Stew on this!

August 7, 2014 at 12:23 pm | Posted in copywriting | 10 Comments
Tags: , , , , , , , , , ,

 

Which side are you on?

Which side are you on?

I was once asked to settle a family debate.

She said you stew apples to create the dish Stewed apple.

He said you stew apples to create … stewed apples.

This is what I said:

I’m honoured you’ve consulted me.

In most cases, Stewed apple would be seen as generic.

In literal terms, very few would stew just one apple.

Stewed apples, however, lays it out explicitly. There’s definitely more than one apple involved.

If you stew multiple apples but refer to the result in the singular, some readers may pause to consider a possible disconnect.

This is dangerous, as they’ll be distracted from your message.

If you use multiple apples and say stewed apples, there’s no conflict and therefore no distraction.

If, however, for some reason, you stew just one apple, stewed apple is bang on the money.

Lastly, we have the dish: Stewed apple.

Bing returns just 88,200 hits for this term.

Stewed apples, however, has 120,000 hits.

A huge difference if you want people to find your website and buy your stuff.

So, by any measure (except the stewing of a sole apple) I’d recommend stewed apples.

In other words,

for the purpose of this debate,

you’re stewed!

She ignored me.

But it was fun.

If you liked it too, perhaps you should be a copywriter!

🙂

Brought to you by The Feisty Empire.

Pic by sid.

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10 Comments »

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  1. Thanks for your entertaining post, Sir Paul.

    It’s probably only the word-nerds who even notice – or care – about the finer points of our written language.
    However, as you rightly point out, when our words affect our business, we need to be clear, precise (and may I say sharp) so that our readers don’t miss our message.

    #loveyourwork

    • Hi, Desolie! I get such a boost when I see your smiling face, as I know I must be on the right tram to catch your eye. Yes, this is as nitty and gritty as it gets. But there’s a big difference between ‘Let’s eat Grandma!’ and ‘Let’s eat, Grandma.’ As you know better than most. Thank you for gracing. It got my heart racing. Kind regards, P. 🙂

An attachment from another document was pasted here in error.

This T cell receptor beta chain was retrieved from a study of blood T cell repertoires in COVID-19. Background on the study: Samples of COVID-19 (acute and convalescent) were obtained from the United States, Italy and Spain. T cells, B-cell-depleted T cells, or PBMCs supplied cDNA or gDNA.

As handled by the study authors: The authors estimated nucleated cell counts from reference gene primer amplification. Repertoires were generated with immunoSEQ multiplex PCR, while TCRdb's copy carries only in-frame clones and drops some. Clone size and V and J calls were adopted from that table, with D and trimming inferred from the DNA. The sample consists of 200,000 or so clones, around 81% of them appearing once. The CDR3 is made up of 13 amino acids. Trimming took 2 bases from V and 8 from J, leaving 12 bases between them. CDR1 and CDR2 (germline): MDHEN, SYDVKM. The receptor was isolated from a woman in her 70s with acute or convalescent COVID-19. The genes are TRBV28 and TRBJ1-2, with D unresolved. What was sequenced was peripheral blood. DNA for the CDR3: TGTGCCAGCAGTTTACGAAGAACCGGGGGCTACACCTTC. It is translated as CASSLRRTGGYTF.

2. Reblogged this on Desolie: thoughts about editing, writing and words and commented:
    A post by well-respected copywriter, Paul Hassing, hits the target with this post about the importance of words for business writers.

    Enjoy Paul’s unique style and check out more of his posts at practicalcopywritingtips.wordpress.com

    • Being reblogged is so ace. Thank you, D! 🙂

  3. Fascinating and informative as ever, PCT! Yet I’m with her. Because I think there’s more to the generic/specific distinction that you’re giving credit. The dish, stewed apple, carries with it a sense of being more than the sum of the individual stewed apples. Literally, you’re correct – stew apples to get stewed apples. But I might wish to carry the sense, in writing and cooking, of more flavour (to use an apt word). If I’m having guests over, I might braise steaks to create the delicious, delectable house delicacy: braised steak. Not merely a collection of braised steaks, but a manifestation of the art of braised steak.

    What time is dinner?

    • Damn your keen contextual eyes, Ad! You’ve added weight to her argument. But will it tip the scales? Great food for thought. In return, can I tempt you with a plate of fish finger, a bowl of cornflake, or some satay stick? With kind regards and many thanks for your welcome return to the debeating table, P. 🙂

  4. Indeed you can, though not all at one sitting. But the crumbed cod, rolled corn and meat satay sound delicious by any other name …

    • Your cod packs a wallop, though I’m unrolled by your corn. We may knead to meat in the middle on this ones.

      • I can’t compete. How about a tangent instead: One would think grafting the fingers back onto the fish (who after all have none to begin with) would be a niche opportunity for a creative medic. Dare I say … the sturgeon will see you in a moment …

        • I think you just won that round in one hit. Ow about un menu d’offense? Rack-off lamb. Cheese bugger. Spit peas. Gravey boot. White whine. Rat ‘n’ Tooheys. Bumbe surprise … I think I just lost my appetite.


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